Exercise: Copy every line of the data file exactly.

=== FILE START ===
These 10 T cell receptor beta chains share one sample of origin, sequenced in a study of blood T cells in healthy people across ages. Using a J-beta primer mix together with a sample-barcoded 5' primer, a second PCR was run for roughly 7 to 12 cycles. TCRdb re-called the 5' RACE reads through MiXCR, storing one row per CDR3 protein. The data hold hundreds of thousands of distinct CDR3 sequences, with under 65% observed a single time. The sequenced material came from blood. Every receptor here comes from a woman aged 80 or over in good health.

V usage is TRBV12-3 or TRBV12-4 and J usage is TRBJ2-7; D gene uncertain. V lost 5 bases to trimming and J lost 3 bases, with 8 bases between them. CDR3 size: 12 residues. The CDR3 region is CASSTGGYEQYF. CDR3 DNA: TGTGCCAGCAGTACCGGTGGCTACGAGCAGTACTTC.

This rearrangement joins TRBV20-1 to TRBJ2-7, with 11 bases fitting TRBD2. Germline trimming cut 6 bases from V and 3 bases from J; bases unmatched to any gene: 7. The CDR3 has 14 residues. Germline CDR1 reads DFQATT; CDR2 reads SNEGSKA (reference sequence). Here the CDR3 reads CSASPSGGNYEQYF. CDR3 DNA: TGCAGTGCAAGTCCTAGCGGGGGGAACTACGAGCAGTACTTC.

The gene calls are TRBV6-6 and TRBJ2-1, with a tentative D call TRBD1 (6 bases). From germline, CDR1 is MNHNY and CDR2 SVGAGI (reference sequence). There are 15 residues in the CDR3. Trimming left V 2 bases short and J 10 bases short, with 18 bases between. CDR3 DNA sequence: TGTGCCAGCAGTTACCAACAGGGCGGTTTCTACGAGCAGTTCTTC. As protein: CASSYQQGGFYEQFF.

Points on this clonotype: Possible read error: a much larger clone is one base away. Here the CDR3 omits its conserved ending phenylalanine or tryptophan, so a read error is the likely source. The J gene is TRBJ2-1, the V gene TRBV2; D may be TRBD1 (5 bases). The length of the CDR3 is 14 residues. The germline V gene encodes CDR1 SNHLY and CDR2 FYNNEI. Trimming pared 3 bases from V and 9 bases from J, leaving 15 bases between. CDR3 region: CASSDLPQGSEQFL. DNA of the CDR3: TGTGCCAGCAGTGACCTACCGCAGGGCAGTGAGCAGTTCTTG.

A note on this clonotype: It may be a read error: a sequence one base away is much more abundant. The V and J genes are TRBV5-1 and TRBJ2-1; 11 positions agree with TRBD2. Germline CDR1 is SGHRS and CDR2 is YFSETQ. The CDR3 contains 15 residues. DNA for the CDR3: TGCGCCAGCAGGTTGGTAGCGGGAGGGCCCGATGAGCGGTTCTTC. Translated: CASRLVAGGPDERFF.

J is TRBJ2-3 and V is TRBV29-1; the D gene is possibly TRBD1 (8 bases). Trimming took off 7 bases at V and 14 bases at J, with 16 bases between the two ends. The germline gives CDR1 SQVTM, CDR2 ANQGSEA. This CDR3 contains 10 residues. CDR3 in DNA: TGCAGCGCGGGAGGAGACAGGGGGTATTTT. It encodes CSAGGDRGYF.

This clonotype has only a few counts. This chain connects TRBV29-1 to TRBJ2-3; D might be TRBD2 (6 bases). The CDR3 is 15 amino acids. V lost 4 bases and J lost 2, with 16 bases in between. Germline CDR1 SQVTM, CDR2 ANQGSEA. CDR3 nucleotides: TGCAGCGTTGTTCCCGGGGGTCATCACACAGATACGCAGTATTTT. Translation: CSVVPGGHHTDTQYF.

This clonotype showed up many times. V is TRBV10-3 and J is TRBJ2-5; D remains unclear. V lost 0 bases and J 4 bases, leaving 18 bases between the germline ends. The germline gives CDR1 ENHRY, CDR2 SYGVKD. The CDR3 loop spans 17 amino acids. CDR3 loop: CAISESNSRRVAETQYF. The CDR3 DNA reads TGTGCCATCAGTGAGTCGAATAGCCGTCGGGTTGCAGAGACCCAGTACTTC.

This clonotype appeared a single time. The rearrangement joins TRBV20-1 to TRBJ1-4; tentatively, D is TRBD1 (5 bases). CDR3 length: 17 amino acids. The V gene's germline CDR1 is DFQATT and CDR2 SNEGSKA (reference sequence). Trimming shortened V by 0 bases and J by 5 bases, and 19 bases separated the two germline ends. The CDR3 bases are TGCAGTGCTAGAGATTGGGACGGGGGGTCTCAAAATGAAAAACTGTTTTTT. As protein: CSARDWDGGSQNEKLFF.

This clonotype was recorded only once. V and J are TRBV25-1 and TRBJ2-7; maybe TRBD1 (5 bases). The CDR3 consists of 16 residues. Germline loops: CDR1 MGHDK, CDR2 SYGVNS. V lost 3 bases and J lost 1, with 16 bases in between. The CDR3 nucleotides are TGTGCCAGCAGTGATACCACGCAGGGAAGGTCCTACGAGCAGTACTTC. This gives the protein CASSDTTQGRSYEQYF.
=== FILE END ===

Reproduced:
These 10 T cell receptor beta chains share one sample of origin, sequenced in a study of blood T cells in healthy people across ages. Using a J-beta primer mix together with a sample-barcoded 5' primer, a second PCR was run for roughly 7 to 12 cycles. TCRdb re-called the 5' RACE reads through MiXCR, storing one row per CDR3 protein. The data hold hundreds of thousands of distinct CDR3 sequences, with under 65% observed a single time. The sequenced material came from blood. Every receptor here comes from a woman aged 80 or over in good health.

V usage is TRBV12-3 or TRBV12-4 and J usage is TRBJ2-7; D gene uncertain. V lost 5 bases to trimming and J lost 3 bases, with 8 bases between them. CDR3 size: 12 residues. The CDR3 region is CASSTGGYEQYF. CDR3 DNA: TGTGCCAGCAGTACCGGTGGCTACGAGCAGTACTTC.

This rearrangement joins TRBV20-1 to TRBJ2-7, with 11 bases fitting TRBD2. Germline trimming cut 6 bases from V and 3 bases from J; bases unmatched to any gene: 7. The CDR3 has 14 residues. Germline CDR1 reads DFQATT; CDR2 reads SNEGSKA (reference sequence). Here the CDR3 reads CSASPSGGNYEQYF. CDR3 DNA: TGCAGTGCAAGTCCTAGCGGGGGGAACTACGAGCAGTACTTC.

The gene calls are TRBV6-6 and TRBJ2-1, with a tentative D call TRBD1 (6 bases). From germline, CDR1 is MNHNY and CDR2 SVGAGI (reference sequence). There are 15 residues in the CDR3. Trimming left V 2 bases short and J 10 bases short, with 18 bases between. CDR3 DNA sequence: TGTGCCAGCAGTTACCAACAGGGCGGTTTCTACGAGCAGTTCTTC. As protein: CASSYQQGGFYEQFF.

Points on this clonotype: Possible read error: a much larger clone is one base away. Here the CDR3 omits its conserved ending phenylalanine or tryptophan, so a read error is the likely source. The J gene is TRBJ2-1, the V gene TRBV2; D may be TRBD1 (5 bases). The length of the CDR3 is 14 residues. The germline V gene encodes CDR1 SNHLY and CDR2 FYNNEI. Trimming pared 3 bases from V and 9 bases from J, leaving 15 bases between. CDR3 region: CASSDLPQGSEQFL. DNA of the CDR3: TGTGCCAGCAGTGACCTACCGCAGGGCAGTGAGCAGTTCTTG.

A note on this clonotype: It may be a read error: a sequence one base away is much more abundant. The V and J genes are TRBV5-1 and TRBJ2-1; 11 positions agree with TRBD2. Germline CDR1 is SGHRS and CDR2 is YFSETQ. The CDR3 contains 15 residues. DNA for the CDR3: TGCGCCAGCAGGTTGGTAGCGGGAGGGCCCGATGAGCGGTTCTTC. Translated: CASRLVAGGPDERFF.

J is TRBJ2-3 and V is TRBV29-1; the D gene is possibly TRBD1 (8 bases). Trimming took off 7 bases at V and 14 bases at J, with 16 bases between the two ends. The germline gives CDR1 SQVTM, CDR2 ANQGSEA. This CDR3 contains 10 residues. CDR3 in DNA: TGCAGCGCGGGAGGAGACAGGGGGTATTTT. It encodes CSAGGDRGYF.

This clonotype has only a few counts. This chain connects TRBV29-1 to TRBJ2-3; D might be TRBD2 (6 bases). The CDR3 is 15 amino acids. V lost 4 bases and J lost 2, with 16 bases in between. Germline CDR1 SQVTM, CDR2 ANQGSEA. CDR3 nucleotides: TGCAGCGTTGTTCCCGGGGGTCATCACACAGATACGCAGTATTTT. Translation: CSVVPGGHHTDTQYF.

This clonotype showed up many times. V is TRBV10-3 and J is TRBJ2-5; D remains unclear. V lost 0 bases and J 4 bases, leaving 18 bases between the germline ends. The germline gives CDR1 ENHRY, CDR2 SYGVKD. The CDR3 loop spans 17 amino acids. CDR3 loop: CAISESNSRRVAETQYF. The CDR3 DNA reads TGTGCCATCAGTGAGTCGAATAGCCGTCGGGTTGCAGAGACCCAGTACTTC.

This clonotype appeared a single time. The rearrangement joins TRBV20-1 to TRBJ1-4; tentatively, D is TRBD1 (5 bases). CDR3 length: 17 amino acids. The V gene's germline CDR1 is DFQATT and CDR2 SNEGSKA (reference sequence). Trimming shortened V by 0 bases and J by 5 bases, and 19 bases separated the two germline ends. The CDR3 bases are TGCAGTGCTAGAGATTGGGACGGGGGGTCTCAAAATGAAAAACTGTTTTTT. As protein: CSARDWDGGSQNEKLFF.

This clonotype was recorded only once. V and J are TRBV25-1 and TRBJ2-7; maybe TRBD1 (5 bases). The CDR3 consists of 16 residues. Germline loops: CDR1 MGHDK, CDR2 SYGVNS. V lost 3 bases and J lost 1, with 16 bases in between. The CDR3 nucleotides are TGTGCCAGCAGTGATACCACGCAGGGAAGGTCCTACGAGCAGTACTTC. This gives the protein CASSDTTQGRSYEQYF.